The story of the 12th Man is special at Texas A&M University.
[T]he first recorded instance of the term “12th Man” referring to an individual was to denote E. King Gill and his actions in Dallas on 2 January 1922. At the Dixie Classic, the forerunner of the Cotton Bowl Classic, Texas A&M (then known as The Agricultural and Mechanical College of Texas) played defending national champion Centre College. In this hard fought game, which produced national publicity, an underdog Aggie team was slowly but surely defeating a team which boasted three All-Americans. During the game, A&M coach Dana X. Bible realized that one more injury would leave him without another backfield player to send into the game. Coach Bible remembered that Gill, an individual who had tried out for the squad but who “lacked the experience and ability to play for the varsity” had made the trip as a member of the school’s Corps of Cadets and was sitting with his friends in the stands. Bible sent for Gill and asked for him to suit up and be ready if needed. Gill later said, “I wish I could say that I went in and ran for the winning touchdown, but I did not. I simply stood by in case my team needed me.” Although he did not actually play in the game, his readiness to play was noted. As there were 11 men on the field, E. King Gill was the 12th Man, hence the term. (From Wikipedia)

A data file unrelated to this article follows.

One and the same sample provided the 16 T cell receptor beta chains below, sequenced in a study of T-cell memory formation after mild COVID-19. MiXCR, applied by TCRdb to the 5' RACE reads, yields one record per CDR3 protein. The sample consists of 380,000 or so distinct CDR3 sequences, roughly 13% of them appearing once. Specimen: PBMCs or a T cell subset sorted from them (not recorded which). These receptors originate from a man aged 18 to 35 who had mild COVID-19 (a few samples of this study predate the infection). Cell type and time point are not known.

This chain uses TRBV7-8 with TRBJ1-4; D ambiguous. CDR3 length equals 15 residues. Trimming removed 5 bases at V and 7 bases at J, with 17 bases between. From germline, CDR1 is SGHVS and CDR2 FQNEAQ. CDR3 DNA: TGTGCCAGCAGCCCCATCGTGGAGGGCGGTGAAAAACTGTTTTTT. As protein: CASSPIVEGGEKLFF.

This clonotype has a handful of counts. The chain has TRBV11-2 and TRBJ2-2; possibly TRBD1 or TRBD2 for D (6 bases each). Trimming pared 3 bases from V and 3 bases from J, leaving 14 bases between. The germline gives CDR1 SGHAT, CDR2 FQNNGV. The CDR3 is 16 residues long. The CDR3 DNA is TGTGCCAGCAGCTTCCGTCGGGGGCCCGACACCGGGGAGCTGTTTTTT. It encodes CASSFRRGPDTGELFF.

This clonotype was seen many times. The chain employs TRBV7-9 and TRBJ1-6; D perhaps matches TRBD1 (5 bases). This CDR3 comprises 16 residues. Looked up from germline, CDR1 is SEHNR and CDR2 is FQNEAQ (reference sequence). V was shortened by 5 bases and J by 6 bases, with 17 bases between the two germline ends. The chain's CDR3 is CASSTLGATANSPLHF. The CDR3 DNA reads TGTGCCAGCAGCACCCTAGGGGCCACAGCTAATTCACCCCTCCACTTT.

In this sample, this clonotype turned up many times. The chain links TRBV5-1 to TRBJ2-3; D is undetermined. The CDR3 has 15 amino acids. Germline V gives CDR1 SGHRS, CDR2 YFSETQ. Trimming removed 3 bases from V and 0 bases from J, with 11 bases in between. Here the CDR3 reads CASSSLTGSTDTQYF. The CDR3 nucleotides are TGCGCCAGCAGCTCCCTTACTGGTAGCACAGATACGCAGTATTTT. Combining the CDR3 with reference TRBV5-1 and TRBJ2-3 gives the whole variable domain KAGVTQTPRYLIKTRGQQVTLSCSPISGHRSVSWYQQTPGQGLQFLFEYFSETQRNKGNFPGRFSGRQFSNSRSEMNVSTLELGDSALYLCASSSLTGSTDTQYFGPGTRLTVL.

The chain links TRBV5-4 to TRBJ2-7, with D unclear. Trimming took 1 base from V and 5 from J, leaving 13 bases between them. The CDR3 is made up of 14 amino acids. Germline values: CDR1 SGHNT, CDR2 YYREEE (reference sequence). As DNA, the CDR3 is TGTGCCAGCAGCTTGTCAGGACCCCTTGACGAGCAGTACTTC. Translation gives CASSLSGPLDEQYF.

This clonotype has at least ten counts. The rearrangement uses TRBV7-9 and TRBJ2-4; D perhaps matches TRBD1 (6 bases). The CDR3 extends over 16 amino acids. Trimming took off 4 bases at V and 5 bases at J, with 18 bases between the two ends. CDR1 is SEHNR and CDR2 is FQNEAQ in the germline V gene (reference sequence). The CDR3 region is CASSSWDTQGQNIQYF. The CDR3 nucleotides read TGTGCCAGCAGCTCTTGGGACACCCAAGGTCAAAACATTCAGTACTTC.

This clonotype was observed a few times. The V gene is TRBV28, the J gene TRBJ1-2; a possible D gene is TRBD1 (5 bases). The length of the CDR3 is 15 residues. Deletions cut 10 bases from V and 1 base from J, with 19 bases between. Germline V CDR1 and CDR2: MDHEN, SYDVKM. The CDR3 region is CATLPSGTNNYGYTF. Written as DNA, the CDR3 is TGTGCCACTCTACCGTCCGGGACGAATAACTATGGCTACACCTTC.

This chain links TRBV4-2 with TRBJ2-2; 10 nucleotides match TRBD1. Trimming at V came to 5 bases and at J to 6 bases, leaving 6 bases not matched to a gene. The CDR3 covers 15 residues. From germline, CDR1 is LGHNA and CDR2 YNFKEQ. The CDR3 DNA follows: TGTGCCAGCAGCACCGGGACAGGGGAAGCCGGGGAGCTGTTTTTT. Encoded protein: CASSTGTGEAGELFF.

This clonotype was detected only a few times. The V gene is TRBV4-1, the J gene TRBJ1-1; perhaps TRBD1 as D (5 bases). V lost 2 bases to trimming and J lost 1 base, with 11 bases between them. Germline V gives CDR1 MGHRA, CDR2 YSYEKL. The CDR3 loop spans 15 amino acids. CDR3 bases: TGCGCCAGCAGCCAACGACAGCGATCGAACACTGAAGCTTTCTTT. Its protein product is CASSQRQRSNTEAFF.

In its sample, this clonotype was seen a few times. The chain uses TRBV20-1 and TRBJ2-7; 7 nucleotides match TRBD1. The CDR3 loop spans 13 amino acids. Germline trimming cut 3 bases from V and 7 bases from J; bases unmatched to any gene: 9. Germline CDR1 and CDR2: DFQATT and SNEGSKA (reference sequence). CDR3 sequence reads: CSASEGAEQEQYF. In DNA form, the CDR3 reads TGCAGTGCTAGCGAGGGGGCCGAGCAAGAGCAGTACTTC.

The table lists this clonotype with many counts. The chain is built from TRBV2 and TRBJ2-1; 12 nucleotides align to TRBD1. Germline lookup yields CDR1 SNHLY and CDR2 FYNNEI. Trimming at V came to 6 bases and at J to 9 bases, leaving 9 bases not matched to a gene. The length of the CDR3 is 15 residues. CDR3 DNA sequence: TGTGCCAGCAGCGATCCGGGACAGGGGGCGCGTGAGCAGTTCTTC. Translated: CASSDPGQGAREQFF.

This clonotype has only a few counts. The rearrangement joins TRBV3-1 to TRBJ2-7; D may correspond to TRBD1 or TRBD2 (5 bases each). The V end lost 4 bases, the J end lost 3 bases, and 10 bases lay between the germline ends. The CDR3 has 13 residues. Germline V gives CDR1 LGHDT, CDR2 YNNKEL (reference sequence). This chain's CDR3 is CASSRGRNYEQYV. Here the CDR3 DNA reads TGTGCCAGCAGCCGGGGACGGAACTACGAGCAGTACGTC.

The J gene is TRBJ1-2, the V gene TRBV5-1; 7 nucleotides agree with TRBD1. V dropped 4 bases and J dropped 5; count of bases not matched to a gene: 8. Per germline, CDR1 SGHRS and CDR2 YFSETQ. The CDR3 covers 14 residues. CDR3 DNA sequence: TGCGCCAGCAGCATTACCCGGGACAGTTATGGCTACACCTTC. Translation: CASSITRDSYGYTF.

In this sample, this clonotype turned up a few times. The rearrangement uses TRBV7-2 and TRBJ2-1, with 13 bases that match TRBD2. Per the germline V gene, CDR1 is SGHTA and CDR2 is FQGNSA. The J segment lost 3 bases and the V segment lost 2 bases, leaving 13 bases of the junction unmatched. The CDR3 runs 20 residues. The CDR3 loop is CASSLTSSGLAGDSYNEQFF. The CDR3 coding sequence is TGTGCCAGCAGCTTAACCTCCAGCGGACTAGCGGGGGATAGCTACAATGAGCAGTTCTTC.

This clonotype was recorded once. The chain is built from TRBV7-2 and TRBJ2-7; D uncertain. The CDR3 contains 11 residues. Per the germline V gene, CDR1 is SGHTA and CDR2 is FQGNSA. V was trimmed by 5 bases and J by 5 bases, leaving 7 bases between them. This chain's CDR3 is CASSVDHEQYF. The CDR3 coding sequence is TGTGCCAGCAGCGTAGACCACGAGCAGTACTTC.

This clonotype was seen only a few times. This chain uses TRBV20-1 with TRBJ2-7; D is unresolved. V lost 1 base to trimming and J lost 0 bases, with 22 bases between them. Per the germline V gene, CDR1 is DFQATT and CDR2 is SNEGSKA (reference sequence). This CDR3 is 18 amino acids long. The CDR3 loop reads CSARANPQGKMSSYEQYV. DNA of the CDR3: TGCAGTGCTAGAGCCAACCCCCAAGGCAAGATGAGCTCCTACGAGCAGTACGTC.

As Aggies, we are all 12th Man. We stand at the ready at every game, and stand at the ready for any Aggie in need.
Today, at 12:12 PM, on 12/12/12, Aggies around the world will participate in the ultimate Aggie moment: playing the school’s war hymn at their place of work, home, or wherever they may be. Several Aggies at Hubby’s place of work will be participating, and I shall be on the phone with my sister and brother, warbling my head off.
Hullabaloo, Caneck! Caneck! GIG ‘EM, AGGIES!!! AY!!!